On Monday we took our 3 year old daughter to the theatre to watch Room on the Broom and other tales by Julia Donaldson. She loved it, and it was obvious that many of the others did too. If you live in the UK and have children, I don’t think Julia Donaldson will need any introduction, but if you don’t know her books, you really should. She is the author of loads of fantastic (mostly rhyming) books for young children with brilliant illustrations. I think many people will have heard of The Gruffalo, but some of our other favourites in this house are Zog, The Princess and the Wizard, Monkey Puzzle, The Smartest Giant in Town, and, of course, Room on the Broom. Many of them are great for vocabulary and language work too, but I’ll perhaps return to that theme another day!
The stage show is Julia herself and members of her family acting out various different ones of her stories with different puppets, masks and general role-play. They sing songs, and there’s lots of audience participation with children going up on stage to play various parts and everyone joining in repeated refrains etc. For example, in Room on the Broom itself, every time the witch tapped her broomstick, we all had to shout “whoosh, they were gone” which is a repeated line from the book.
After the show, I picked up a leaflet about a brilliant website which is all about experiencing books not just reading them. Picturebookplays is a website for schools, all about acting out picture books with children to expand their learning while having fun. It’s got lots of ideas of picture books you can use, as well as videos of children acting out books and ideas of how to do it. You can even download free masks for some of the characters. Check it out here.
At the show, it was interesting to see the different reactions of the different children – some shouting and laughing and dashing down to the front as soon as there was a suggestion of going on stage, some watching and joining in from their seats and still others, clinging on to a parent and not making any physical reaction to what they were watching. The same can happen in school or in therapy sessions – different children with different personalities respond in their own ways to different activities, and it can be difficult to know at the time what they are understanding or remembering.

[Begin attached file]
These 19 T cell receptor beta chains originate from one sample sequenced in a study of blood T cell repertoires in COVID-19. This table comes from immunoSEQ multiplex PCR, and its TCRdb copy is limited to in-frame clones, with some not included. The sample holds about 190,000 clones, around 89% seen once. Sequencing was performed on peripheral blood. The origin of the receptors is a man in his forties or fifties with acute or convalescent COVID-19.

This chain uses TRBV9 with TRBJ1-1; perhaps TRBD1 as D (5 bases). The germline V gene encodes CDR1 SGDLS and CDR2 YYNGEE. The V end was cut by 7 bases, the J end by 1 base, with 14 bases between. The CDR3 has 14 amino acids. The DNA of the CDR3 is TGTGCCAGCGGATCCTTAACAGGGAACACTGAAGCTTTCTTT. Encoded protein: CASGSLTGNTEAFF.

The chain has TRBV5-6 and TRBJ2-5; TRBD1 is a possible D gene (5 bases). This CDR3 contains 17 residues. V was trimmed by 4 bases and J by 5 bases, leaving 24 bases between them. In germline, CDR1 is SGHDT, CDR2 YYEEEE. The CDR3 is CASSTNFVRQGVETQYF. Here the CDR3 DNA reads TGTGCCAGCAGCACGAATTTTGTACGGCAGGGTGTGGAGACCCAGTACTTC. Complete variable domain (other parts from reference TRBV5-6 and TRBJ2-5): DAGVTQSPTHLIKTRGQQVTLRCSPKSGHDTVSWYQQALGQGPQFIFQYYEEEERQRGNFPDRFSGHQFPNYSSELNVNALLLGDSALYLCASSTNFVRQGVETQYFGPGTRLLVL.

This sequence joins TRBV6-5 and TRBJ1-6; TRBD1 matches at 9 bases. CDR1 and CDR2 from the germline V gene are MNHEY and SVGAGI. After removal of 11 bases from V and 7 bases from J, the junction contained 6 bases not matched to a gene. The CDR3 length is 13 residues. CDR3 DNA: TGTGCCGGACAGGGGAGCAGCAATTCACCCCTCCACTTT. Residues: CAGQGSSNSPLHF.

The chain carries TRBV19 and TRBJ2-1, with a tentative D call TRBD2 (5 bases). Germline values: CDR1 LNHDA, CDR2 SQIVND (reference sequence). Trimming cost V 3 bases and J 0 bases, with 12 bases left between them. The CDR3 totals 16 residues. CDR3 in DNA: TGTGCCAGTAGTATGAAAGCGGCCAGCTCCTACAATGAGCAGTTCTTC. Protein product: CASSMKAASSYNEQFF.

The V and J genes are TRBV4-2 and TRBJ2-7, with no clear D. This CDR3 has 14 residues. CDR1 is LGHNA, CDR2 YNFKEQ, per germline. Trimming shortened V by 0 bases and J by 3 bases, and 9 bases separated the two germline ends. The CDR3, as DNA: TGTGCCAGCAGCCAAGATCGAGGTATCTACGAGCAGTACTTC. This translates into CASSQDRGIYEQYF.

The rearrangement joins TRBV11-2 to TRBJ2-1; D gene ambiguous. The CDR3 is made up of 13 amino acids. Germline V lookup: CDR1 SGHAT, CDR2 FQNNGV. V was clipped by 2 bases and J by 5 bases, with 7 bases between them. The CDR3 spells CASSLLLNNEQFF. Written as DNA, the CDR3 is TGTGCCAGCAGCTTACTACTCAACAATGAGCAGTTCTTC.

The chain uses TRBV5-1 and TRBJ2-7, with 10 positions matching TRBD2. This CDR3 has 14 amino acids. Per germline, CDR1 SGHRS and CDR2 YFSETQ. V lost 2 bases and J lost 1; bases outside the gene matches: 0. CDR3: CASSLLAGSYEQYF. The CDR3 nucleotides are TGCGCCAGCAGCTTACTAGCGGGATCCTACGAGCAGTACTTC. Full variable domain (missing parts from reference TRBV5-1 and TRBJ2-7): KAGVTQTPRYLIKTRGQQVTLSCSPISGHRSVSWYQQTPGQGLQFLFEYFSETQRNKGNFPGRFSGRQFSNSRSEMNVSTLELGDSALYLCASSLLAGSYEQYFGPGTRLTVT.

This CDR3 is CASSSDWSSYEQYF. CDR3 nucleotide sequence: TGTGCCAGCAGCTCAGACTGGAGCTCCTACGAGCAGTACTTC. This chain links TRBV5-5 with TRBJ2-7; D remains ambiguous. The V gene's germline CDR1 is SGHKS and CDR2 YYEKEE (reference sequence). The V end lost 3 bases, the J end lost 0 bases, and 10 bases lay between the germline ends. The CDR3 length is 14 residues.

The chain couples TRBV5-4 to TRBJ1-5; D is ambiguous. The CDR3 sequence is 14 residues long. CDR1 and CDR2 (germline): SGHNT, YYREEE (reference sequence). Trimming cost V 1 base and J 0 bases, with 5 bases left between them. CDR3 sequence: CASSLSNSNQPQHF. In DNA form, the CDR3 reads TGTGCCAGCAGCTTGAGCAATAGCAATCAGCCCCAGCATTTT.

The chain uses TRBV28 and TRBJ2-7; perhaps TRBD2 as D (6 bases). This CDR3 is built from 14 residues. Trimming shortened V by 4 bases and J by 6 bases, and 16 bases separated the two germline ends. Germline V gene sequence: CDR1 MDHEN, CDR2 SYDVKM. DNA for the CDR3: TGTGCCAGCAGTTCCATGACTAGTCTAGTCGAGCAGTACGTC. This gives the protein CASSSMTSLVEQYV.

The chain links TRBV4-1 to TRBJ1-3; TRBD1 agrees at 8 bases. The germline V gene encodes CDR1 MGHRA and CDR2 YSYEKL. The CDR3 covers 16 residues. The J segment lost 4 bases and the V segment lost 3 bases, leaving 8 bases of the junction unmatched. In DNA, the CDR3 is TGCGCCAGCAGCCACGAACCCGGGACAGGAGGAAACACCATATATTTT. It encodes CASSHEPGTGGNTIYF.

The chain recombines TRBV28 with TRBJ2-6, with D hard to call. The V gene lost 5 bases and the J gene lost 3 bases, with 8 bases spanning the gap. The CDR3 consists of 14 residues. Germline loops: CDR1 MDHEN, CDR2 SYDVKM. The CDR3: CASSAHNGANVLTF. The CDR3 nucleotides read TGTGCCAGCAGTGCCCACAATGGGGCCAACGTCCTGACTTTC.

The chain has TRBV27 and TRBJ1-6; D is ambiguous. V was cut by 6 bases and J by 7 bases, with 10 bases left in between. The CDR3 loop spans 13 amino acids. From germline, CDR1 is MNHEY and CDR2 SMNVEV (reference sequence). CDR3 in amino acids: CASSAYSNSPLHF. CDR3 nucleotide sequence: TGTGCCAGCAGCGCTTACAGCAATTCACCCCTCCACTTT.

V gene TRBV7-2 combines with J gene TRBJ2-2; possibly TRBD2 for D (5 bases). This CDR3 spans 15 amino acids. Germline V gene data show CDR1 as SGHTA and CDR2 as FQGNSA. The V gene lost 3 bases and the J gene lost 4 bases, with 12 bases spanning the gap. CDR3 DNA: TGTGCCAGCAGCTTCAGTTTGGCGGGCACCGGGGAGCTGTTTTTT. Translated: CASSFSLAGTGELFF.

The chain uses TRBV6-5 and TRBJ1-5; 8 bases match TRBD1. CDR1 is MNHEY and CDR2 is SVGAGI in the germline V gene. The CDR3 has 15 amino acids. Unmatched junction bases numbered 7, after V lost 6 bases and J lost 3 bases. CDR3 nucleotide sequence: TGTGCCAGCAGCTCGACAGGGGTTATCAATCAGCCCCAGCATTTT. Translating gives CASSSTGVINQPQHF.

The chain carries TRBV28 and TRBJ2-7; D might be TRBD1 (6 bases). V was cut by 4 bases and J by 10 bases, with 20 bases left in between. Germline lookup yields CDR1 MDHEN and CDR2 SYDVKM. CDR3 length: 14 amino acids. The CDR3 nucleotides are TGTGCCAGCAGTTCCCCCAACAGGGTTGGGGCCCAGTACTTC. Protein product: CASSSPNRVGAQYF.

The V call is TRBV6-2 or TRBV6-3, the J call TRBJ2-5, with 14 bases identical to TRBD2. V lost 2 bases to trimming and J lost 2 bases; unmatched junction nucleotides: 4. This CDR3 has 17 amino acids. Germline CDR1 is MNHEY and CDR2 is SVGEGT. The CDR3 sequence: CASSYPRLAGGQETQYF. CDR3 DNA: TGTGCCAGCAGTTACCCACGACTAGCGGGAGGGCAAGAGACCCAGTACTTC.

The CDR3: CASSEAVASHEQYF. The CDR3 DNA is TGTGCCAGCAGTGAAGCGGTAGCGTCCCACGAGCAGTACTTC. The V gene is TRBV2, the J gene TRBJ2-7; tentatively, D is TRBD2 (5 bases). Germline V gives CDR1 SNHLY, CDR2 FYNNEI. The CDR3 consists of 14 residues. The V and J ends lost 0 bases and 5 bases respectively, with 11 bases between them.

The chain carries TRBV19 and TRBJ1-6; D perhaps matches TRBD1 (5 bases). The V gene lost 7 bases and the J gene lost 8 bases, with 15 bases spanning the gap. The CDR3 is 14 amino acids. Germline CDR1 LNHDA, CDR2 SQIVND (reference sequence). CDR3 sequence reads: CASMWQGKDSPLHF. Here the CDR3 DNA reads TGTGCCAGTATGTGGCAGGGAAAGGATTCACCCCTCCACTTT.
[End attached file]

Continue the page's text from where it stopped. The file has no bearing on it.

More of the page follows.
My daughter sat on my lap throughout the show, clapping at times and staring at the action, but I wasn’t sure at the time how much she was really taking in. However, later that afternoon, we went to the park and she started re- enacting the story of Room on the Broom, in lots of detail, assigning roles to each of us and her soft toys and reciting whole chunks of dialogue. She did know and enjoy the book before, but seeing it on stage and watching other children go up and take on the roles had brought it to life for her. Now she has really experienced it and it took on new meaning for her and has become part of her play and language.
It can be the same when we try to teach children new concepts or new words. They can hear things and partially take them in, but often it’s only when they truly experience them that they come to life and take on real meaning. This is especially true for children with language difficulties. They hear words or stories and they may learn chunks of it, but the bits don’t all connect together for them in a meaningful way. This is why young children learn so well through play, especially role play. Characters come for life for them, and they can explore stories and ideas, talk about them and expand their understanding all by acting out familiar stories and, even better, adding to them, changing them and taking on different roles. The first time my daughter acted out that story, she wanted to be the witch; the next time she played the role of the cat. What a great way of learning language as well as thinking about the perspectives of others and giving and receiving instructions. Who would have thought a simple stage show could teach a child so much!